The PlayStation’s Launch Lineup: Where Are They Now?

By: Chris Hodges, editor-in-chief

We continue our celebration of the 20th anniversary of the PlayStation‘s North American launch by taking a look at each of the launch titles and their developers to see where they stand today. (We only covered games that truly began on the PlayStation and weren’t ported from a previous system or sequels to a long-running franchise.)
__________

Air Combat
Developed by: Namco
Published by: Namco

Air Combat

Namco was one of the PlayStation’s biggest and most successful supporters, and Ridge Racer was one of the system’s marquee titles. However, the company also added the first installment of its new flight combat franchise, later to be know as Ace Combat, to the console’s launch lineup. The series would be a trilogy on the PS1 and have two more installments on the PS2 before branching off to other consoles in the years following. The series actually just had a brand new entry last year for PS3, Ace Combat Infinity, which is the series’ first foray into a free-to-play model. With over two dozen titles across a variety of platforms going as recently as 2014, Air/Ace Combat is, perhaps surprisingly, one of the most enduring franchises of the PS1’s launch.
__________

Aquanaut’s Holiday
Developed by: Artdink
Published by: Sony

Aquanaut's Holiday

One of the quirkier and more artsy additions to the PS1’s launch lineup, Aquanaut’s Holiday was a game that helped to show the possibilities of this new system and its power beyond simply bringing existing familiar genres into blocky, awkward 3D. The game has no time limit, no enemies, and no concrete “objectives” to speak of, primarily being about exploring the vast expanses of the ocean – which was a far cry from the fighting, racing, sports, and action games that dominated the rest of the launch library. While the game saw a few sequels in Japan, it was a one-off title in the U.S. Developer Artdink would go on to produce a few other unique PS1 titles, with No One Can Stop Mr. Domino probably being the biggest cult favorite, although they did bring some noteworthy titles that they didn’t develop to Japan as a publisher, including Psygnosis’ Colony Wars. But worldwide, the company is most famous for its popular A-Train simulation series (though, unsurprisingly, it has never had much of a presence in the U.S.). While Artdink’s output has slowed considerably in recent years, they’ve still consistently put out several games a year every year since, including work on various licensed Dragon Ball Z and Gundam titles. Aquanaut’s director, Kazutoshi Iida, would later be one of the main creative forces being Nintendo’s somewhat ill-fated Doshin the Giant.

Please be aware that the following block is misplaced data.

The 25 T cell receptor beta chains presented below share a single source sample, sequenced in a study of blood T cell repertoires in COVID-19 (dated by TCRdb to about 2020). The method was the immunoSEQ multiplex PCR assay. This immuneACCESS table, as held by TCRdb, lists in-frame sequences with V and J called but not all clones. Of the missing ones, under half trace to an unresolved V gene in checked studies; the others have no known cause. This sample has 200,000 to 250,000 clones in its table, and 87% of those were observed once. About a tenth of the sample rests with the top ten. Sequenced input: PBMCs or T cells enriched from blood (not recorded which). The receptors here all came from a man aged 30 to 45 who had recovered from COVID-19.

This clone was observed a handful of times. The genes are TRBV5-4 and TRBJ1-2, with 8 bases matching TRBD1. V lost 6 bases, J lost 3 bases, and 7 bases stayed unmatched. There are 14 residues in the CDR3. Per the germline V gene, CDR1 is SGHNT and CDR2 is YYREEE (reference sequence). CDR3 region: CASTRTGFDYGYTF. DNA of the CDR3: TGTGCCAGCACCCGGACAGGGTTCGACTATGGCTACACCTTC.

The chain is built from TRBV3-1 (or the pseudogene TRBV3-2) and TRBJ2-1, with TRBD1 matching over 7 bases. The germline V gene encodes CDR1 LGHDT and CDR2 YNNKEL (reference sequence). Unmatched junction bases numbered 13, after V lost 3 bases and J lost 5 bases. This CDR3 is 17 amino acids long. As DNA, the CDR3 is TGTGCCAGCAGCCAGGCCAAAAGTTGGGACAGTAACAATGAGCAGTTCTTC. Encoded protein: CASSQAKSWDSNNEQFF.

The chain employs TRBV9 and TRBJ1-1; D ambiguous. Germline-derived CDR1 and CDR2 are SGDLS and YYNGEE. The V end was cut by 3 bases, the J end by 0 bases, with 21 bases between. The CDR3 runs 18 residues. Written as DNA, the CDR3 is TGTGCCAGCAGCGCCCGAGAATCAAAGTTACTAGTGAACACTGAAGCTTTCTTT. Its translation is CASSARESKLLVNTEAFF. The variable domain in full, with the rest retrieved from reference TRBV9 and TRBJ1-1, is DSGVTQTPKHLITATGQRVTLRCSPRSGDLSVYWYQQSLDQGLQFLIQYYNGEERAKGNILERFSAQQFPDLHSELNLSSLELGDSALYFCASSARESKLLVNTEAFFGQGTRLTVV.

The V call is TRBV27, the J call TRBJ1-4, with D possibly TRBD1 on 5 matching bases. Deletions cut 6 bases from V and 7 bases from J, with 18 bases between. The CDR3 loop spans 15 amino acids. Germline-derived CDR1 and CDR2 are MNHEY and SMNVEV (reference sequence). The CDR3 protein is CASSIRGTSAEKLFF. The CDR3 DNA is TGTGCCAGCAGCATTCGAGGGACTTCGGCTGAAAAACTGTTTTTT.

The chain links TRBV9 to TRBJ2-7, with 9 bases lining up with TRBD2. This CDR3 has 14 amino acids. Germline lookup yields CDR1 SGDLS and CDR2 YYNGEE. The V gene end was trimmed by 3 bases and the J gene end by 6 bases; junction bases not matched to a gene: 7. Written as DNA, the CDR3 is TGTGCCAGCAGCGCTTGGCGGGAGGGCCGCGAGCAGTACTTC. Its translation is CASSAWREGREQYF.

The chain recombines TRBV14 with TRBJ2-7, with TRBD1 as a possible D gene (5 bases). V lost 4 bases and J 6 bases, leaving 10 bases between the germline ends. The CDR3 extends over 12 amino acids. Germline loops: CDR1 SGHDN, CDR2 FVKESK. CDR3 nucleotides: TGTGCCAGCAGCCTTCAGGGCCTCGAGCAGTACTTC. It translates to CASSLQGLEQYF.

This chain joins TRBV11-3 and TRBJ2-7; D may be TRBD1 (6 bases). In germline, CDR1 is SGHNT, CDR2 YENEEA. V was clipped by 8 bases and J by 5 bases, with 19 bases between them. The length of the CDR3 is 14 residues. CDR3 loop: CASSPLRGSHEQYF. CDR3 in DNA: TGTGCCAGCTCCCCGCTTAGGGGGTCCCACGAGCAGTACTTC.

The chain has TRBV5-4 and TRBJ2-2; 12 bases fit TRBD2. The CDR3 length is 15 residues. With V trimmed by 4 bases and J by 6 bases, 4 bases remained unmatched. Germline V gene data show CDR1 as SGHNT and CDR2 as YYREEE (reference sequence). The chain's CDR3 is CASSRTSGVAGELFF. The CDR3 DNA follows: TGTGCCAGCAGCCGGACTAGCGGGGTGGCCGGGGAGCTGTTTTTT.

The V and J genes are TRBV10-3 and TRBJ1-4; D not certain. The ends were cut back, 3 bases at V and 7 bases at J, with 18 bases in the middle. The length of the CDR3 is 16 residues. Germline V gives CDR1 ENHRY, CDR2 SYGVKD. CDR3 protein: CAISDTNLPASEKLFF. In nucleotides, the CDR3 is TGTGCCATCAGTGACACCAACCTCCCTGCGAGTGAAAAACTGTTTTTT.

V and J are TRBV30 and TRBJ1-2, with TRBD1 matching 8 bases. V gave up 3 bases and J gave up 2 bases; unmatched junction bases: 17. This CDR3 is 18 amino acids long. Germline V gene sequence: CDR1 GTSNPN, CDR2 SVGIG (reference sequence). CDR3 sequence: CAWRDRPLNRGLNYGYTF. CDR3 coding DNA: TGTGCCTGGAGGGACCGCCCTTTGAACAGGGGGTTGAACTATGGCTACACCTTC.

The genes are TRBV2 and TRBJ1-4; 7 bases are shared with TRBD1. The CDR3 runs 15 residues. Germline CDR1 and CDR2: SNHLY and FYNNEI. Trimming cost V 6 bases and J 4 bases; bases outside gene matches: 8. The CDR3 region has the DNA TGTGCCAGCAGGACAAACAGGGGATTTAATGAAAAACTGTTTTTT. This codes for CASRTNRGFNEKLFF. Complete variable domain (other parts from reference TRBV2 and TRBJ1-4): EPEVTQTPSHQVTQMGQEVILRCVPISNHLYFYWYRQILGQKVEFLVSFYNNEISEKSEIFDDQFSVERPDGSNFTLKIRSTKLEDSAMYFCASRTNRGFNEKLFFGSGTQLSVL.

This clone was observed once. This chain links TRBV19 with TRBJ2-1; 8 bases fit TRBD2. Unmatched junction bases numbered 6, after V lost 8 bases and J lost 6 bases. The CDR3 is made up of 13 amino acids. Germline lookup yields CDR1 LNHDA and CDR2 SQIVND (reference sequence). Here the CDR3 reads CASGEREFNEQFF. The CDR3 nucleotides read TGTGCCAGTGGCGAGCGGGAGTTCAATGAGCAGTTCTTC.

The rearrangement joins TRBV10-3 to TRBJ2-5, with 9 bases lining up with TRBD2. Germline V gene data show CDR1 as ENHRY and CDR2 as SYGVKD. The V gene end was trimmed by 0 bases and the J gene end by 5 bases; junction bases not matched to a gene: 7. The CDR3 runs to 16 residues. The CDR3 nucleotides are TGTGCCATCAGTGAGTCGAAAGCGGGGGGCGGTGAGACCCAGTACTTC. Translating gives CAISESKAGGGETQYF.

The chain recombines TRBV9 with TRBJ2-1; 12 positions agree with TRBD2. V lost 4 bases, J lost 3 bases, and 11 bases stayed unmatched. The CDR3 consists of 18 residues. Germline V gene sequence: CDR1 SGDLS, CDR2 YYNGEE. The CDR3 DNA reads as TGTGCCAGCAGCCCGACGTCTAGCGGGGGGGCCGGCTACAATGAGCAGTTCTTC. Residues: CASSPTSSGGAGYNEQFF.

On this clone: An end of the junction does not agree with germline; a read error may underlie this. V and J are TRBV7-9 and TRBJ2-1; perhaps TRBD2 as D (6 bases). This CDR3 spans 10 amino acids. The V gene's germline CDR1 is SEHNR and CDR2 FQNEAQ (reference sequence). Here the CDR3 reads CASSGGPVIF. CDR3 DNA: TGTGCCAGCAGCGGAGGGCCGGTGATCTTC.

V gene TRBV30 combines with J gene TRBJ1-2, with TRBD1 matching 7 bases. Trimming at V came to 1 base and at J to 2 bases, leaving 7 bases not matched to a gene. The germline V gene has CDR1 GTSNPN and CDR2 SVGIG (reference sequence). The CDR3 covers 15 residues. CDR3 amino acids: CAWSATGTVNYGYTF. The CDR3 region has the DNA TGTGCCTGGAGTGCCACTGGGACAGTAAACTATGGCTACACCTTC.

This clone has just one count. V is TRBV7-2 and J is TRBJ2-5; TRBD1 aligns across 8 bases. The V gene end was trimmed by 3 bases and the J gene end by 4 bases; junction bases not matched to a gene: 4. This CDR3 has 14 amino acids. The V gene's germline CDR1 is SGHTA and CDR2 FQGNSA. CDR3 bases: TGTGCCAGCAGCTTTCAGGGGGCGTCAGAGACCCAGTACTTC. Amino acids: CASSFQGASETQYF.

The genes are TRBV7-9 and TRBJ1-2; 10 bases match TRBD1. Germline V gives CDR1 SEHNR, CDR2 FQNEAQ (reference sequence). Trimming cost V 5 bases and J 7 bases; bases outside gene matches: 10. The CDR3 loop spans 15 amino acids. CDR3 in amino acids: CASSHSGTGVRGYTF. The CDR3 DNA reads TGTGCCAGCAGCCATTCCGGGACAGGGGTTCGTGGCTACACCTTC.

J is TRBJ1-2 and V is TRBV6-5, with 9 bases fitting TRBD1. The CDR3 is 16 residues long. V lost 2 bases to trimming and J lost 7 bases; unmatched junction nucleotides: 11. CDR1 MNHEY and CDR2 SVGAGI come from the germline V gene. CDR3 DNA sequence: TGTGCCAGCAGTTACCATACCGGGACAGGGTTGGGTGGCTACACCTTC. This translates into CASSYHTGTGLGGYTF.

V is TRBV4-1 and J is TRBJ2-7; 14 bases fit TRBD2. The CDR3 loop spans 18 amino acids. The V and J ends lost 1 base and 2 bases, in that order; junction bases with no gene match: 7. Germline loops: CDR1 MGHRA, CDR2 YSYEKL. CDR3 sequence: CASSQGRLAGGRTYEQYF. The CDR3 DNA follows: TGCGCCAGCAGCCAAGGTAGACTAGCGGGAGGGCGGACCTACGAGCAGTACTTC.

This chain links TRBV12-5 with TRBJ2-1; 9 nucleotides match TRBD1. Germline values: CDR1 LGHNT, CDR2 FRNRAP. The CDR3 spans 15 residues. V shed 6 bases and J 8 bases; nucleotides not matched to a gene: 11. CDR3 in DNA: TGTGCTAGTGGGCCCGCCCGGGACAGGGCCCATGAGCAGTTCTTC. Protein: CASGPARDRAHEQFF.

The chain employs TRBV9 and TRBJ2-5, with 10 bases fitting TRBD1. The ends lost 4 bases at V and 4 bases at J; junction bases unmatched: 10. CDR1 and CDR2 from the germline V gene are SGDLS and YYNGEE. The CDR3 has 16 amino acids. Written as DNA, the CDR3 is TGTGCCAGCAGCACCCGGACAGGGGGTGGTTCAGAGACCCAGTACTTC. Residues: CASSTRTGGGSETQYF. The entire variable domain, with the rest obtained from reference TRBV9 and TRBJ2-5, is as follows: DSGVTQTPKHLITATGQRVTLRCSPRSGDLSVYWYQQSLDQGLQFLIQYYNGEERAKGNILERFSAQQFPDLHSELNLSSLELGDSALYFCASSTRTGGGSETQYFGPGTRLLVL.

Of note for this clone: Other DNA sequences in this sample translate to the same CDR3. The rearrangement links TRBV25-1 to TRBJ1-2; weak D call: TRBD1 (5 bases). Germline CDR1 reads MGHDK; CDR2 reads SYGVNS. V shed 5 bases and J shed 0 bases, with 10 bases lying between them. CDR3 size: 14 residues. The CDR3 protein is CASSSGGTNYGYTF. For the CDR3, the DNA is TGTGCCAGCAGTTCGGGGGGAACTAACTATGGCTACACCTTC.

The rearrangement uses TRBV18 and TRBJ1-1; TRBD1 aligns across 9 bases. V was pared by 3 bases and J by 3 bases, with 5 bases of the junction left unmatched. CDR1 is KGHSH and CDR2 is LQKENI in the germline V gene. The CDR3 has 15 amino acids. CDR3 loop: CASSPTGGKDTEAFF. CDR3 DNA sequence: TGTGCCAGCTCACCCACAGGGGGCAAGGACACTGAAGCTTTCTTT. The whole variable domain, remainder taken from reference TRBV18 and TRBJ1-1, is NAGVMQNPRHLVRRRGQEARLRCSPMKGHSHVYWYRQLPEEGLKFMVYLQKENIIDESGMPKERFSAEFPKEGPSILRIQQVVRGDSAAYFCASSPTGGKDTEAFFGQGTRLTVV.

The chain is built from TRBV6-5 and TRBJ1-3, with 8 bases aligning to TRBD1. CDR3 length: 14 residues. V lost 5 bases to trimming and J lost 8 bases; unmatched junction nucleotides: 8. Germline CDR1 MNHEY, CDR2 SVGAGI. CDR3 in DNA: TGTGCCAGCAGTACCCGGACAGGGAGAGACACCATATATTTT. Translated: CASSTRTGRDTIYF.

__________

Battle Arena Toshinden
Developed by: Tamsoft
Published by: Sony

Toshinden

Sega was putting a lot of their Saturn eggs into the Virtua Fighter basket, so naturally the PlayStation had to answer back with a signature 3D fighter of its own. Their answer was Battle Arena Toshinden, although it would take less than a year for the supposedly PlayStation-exclusive title to be ported to the Saturn (see, they were doing stuff like that even way back then). In fact, its sequel would also come to the Saturn, and it wouldn’t be until Battle Arena Toshinden 3 that the PlayStation finally got a BAT game to truly call its own. Part 4 was also a PS1 exclusive, but it never came to America. However, it was 1999 and that point, and that was the same year that a little game called Soulcalibur was all the rage and was a Dreamcast launch title, and in addition to BAT‘s already flagging popularity (and quality), Soulcalibur basically made the series obsolete. Developer Tamsoft spent a few years cranking out forgettable budget titles for Japan’s popular “Simple” series of low cost games until making a new name for itself in recent years with its tawdry Onechanbara series, which feature bikini-clad young women killing zombies that should’ve just been a one-off budget game but has become a multi-game series because, well, boobs and zombies I guess.
__________

ESPN Extreme Games
Developed by: Sony Interactive Studios America
Published by: Sony

1xtreme

While it has since become something of a tradition for a new console to launch with that year’s edition of Madden (among other sports titles), prior to the PS2 there wasn’t any set precedent for sports games at a console launch. However, Sony wanted to establish the PlayStation as a console that handily covered all genres, including sports, and their compromise was this collection in the vein of titles like California Games. Like most titles of that ilk, none of the events in EEG were terribly deep on their own, but taken as a whole it was a decent enough representation of the extreme sports scene of the time, especially in a pre-Tony Hawk world. The title actually became a series, followed by 2xtreme and 3xtreme (with the original being renamed “1xtreme” both for consistency’s sake and due to Sony loosing the ESPN license). The series didn’t go beyond those three games, as extreme sports had become a genre all its own and individual sports like skateboarding, BMX, surfing, even wakeboarding were able to sustain their own separate titles. The game’s developer was eventually renamed 989 Sports and would establish its own series for every major pro sport, some of which gave EA a run for its money for a time. However, 989 struggled to make the transition into the PS2 era, and after a string of disappointing titles, the 2005 entry to its GameDay, MLB, and Gretzy NHL franchises would be the company’s last. Sony was able to successfully relaunch its baseball series as MLB: The Show in 2006, a franchise that has been very successful, but it is thus far the only in-house PlayStation sports brand to live on beyond 989’s collapse.
__________

Jumping Flash!
Developed by: Exact
Published by: Sony

Jumping Flash